Tuesday, February 8, 2011


Your directory of the best new music being released this winter.
By Alex Nagorski

The Decemberists, The King Is Dead
Decemberists_king-is-dead Gone is the overly-ambitious rock opera/concept album band that tried a little too hard with 2009’s The Hazards of Love. In their place is a folk band returning to its origins as a beacon of contemporary Americana. Listening to The King Is Dead is like hearing a harmonica and ten tracks worth of poetry fall in love. The band’s literary lyrics and breezy, acoustic instrumentation serve as portals to transport their listeners to the romantic worlds that seem to only exist in frontman Colin Meloy’s mind.

Standout tracks include the fiddle-tinged “All Arise!,” and the up-tempo harmony laced “Down By The Water” and “Calamity Song,” both featuring R.E.M.’s Peter Buck on guitar. 

Adele, 21
Adele-21 The world’s huskiest chanteuse follows up her Grammy Award-winning 19. 21 is a strong testament to Adele’s musical maturity. With this record, she sheds her skin as just a smokey-eyed blues-club singer and evolves into a cross-genre sensation. While Adele’s sound primarily courts the boundaries between pop and jazz, 21 features undeniable surges of R&B, soul, rock, and even 1960s-inspired girl group bubblegum. 
with a triumphant sophomore album.

Standout tracks include the bouncy “Rumour Has It,” the gorgeous Ryan Tedder collaboration “Turning Tables,” and the inspiring Stevie Nicks-esque rock track “Set Fire To The Rain.” The album’s highest point, however, is “Someone Like You,” a piano ballad that has the ability to temporarily freeze the world outside of your headphones and knock your wind out the way music too seldom does anymore. 

Iron & Wine, Kiss Each Other Clean
Iron-Wine-Kiss-Cover Be forewarned: Kiss Each Other Clean is not only Iron & Wine’s most eclectic album to date, but is also their best. Back In October, frontman Sam Beam described the record to Spin magazine as sounding like “mid-70s FM radio-friendly” music – and there’s really no better way to put it. On the band’s major label debut, they layer their tracks with various instrumentation – ranging from organs to synthesizers to all sorts of percussion. And although this is a new direction for Iron & Wine, Kiss Each Other Clean is brilliant in that it serves as a logical evolution for them without ditching the sound their legions of fans know them for. The little band that softly crooned a cover of The Postal Service’s “Such Great Heights” on the Garden State soundtrack is still in there – just all grown up, gone to college and ready to experiment.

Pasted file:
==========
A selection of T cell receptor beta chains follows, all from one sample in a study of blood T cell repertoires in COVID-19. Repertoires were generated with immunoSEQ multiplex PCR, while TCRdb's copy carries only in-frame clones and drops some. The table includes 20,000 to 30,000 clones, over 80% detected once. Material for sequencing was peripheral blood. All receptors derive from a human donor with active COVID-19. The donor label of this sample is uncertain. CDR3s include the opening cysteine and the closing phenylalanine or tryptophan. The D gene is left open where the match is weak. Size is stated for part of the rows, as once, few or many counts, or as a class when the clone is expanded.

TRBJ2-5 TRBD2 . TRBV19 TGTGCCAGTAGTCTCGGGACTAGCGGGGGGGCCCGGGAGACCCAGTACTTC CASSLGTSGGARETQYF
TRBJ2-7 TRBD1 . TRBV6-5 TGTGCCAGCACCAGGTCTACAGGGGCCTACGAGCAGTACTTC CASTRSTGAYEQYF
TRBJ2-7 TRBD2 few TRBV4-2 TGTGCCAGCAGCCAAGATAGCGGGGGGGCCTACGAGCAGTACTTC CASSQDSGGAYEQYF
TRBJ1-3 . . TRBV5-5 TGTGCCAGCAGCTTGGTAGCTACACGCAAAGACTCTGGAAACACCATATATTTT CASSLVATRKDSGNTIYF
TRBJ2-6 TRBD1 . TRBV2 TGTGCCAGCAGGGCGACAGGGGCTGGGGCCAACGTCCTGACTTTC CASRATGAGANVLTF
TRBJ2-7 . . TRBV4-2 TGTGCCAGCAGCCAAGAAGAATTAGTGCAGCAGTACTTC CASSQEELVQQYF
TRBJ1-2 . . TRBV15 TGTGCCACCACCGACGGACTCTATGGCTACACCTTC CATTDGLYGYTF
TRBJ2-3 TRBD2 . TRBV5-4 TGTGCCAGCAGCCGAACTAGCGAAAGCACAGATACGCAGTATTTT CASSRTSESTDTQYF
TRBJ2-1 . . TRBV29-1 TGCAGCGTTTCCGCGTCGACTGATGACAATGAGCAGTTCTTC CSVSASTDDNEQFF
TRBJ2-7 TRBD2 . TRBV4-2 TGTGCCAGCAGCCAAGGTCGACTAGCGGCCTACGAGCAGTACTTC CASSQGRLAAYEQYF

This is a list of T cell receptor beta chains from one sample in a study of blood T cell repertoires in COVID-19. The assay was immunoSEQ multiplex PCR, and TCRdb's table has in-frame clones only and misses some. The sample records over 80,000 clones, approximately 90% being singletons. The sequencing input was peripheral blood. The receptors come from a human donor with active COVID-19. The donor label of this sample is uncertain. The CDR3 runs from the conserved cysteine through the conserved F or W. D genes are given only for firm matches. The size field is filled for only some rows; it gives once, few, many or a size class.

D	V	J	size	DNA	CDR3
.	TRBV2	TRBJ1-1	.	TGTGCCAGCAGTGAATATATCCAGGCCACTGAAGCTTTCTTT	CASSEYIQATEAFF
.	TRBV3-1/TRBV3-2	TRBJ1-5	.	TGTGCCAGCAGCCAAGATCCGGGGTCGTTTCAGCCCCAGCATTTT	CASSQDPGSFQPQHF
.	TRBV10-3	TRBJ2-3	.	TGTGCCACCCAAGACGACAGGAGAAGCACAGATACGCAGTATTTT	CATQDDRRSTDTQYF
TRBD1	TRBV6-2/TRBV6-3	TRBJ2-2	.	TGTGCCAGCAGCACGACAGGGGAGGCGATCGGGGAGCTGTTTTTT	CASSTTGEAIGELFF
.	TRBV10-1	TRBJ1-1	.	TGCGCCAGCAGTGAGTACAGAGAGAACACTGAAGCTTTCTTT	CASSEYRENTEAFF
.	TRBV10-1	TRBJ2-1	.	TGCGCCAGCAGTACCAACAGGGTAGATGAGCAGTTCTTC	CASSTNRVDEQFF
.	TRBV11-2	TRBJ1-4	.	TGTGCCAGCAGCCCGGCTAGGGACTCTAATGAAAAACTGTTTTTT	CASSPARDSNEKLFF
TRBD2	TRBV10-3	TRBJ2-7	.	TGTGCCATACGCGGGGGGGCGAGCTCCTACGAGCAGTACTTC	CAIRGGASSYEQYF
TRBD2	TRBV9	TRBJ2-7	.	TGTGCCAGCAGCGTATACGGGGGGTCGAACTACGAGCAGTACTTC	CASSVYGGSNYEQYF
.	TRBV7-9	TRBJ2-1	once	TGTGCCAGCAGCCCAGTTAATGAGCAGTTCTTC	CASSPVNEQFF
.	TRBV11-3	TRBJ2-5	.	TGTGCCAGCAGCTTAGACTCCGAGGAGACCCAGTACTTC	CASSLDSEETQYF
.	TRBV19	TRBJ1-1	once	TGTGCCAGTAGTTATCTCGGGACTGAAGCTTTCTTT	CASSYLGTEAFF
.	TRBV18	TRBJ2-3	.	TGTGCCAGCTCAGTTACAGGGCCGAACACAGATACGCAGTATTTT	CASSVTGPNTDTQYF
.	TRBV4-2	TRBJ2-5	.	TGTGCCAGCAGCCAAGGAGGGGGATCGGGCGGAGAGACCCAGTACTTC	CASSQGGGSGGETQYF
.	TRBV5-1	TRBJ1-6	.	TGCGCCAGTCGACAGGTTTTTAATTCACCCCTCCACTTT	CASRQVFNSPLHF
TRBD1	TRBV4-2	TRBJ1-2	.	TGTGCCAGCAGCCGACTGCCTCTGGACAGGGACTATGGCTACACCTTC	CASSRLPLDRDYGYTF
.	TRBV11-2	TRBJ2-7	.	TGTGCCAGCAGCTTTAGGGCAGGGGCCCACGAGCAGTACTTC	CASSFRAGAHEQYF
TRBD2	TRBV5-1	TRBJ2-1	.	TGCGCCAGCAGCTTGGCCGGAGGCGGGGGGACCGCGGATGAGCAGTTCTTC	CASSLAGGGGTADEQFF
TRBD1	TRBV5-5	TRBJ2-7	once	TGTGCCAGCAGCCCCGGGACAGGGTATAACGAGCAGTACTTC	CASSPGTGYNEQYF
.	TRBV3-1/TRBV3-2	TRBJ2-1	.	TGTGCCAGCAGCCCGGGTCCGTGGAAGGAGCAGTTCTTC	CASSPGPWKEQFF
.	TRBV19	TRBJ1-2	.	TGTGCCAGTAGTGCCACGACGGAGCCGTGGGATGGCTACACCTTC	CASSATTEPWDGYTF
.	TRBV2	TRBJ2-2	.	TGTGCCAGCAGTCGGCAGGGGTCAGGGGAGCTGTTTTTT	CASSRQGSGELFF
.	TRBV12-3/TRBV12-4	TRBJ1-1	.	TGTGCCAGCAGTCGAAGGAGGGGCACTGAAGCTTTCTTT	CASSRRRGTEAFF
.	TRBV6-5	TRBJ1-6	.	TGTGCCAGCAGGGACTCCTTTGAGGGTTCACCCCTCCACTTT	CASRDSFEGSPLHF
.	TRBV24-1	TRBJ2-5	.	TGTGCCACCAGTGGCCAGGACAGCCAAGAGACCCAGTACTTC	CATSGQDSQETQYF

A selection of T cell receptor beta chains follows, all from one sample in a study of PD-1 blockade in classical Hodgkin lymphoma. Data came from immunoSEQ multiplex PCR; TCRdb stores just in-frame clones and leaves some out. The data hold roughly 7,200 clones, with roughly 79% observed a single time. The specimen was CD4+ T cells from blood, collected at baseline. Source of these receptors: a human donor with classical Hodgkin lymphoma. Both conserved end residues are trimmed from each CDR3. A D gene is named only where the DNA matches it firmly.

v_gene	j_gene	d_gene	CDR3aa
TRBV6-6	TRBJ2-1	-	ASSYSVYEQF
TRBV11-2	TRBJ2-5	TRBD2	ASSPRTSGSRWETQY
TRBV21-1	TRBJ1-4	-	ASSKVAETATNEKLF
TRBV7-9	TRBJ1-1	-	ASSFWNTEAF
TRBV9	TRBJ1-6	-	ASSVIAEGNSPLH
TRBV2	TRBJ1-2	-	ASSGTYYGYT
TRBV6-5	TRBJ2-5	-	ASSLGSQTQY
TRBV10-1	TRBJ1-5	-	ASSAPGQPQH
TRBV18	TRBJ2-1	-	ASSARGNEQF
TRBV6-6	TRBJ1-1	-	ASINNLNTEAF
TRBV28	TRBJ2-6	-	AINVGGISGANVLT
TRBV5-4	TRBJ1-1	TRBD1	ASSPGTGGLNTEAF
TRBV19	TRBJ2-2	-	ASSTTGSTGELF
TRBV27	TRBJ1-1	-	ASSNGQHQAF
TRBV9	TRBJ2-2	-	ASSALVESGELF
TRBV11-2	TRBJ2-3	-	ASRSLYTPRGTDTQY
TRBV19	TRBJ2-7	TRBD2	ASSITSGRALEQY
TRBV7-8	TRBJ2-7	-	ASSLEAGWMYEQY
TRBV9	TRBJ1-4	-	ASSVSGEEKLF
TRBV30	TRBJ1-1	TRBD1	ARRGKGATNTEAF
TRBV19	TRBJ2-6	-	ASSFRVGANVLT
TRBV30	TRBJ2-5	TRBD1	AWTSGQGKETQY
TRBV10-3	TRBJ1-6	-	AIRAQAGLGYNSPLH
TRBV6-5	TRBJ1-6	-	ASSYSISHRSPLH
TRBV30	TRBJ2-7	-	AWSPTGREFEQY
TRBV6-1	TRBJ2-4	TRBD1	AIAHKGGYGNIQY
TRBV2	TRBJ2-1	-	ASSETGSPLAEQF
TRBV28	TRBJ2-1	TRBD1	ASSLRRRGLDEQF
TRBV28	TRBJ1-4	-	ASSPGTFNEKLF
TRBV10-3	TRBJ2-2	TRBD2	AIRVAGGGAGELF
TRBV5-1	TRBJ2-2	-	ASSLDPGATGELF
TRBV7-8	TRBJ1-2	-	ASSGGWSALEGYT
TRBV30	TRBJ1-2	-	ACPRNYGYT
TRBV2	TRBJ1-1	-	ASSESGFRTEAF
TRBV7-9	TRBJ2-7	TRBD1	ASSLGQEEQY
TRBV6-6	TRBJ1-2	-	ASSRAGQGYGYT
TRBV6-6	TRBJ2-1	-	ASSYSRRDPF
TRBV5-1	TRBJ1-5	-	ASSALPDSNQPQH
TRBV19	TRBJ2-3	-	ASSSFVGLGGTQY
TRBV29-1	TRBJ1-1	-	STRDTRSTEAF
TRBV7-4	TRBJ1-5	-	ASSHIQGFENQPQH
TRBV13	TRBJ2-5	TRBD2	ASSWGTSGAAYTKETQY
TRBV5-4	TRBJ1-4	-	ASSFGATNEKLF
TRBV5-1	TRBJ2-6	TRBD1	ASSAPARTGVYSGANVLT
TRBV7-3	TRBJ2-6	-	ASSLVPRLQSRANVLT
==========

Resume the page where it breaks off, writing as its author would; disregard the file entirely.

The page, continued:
Standout tracks include the dynamitic lead single “Walking Far From Home,” the bruised and haunting “Tree By The River,” and the electronica-infused “Me and Lazarus.”

Honorarable Mention
Peter-bjorn-and-john Gimme Some, the sixth album from Peter, Bjorn & John, brings the band back to their indie pop/rock roots after their sharp, dark and experimental turn with 2009’s Living Thing. Tracks like “Dig A Little Deeper” contain an undeniable surf pop feel, while album highlight “Eyes” sounds like a mash-up between The Beatles’ funkier tunes and a Nintendo theme song.

CC-ZONOSCOPE-COV-02 Zonoscope, the third album from experimental Australian psychadelic rockers Cut Copy is stuffed with enough trance to feel like you’re Black Swan’s Natalie Portman spinning out of control at a rave and enough disco-rock to feel like the disc has personally sliced off a ray of sunshine for you. It’s a sugar-dusted trip to outer space that solidifies Cut Copy at the forefront of the new-wave pop movement.

3413427102-1 Newcomer Corinna Melanie’s Primal Kitchen Film, is a refreshing blend of indie piano pop with a dark jazzy twist. Blending together a pinch of Sara Bareilles, a dash of Regina Spektor, a spoonful of Tori Amos, and a hearty serving of Amanda Palmer/The Dresden Dolls, Corinna Melanie has concocted a daring and near-flawless debut. I promise that after one listen of the EP’s phenomenal opening track “Don’t Dare Darling,” you won’t question that Primal Kitchen Film was the best way you could have possibly spent those four dollars.

Originally Published on Crazytown Blog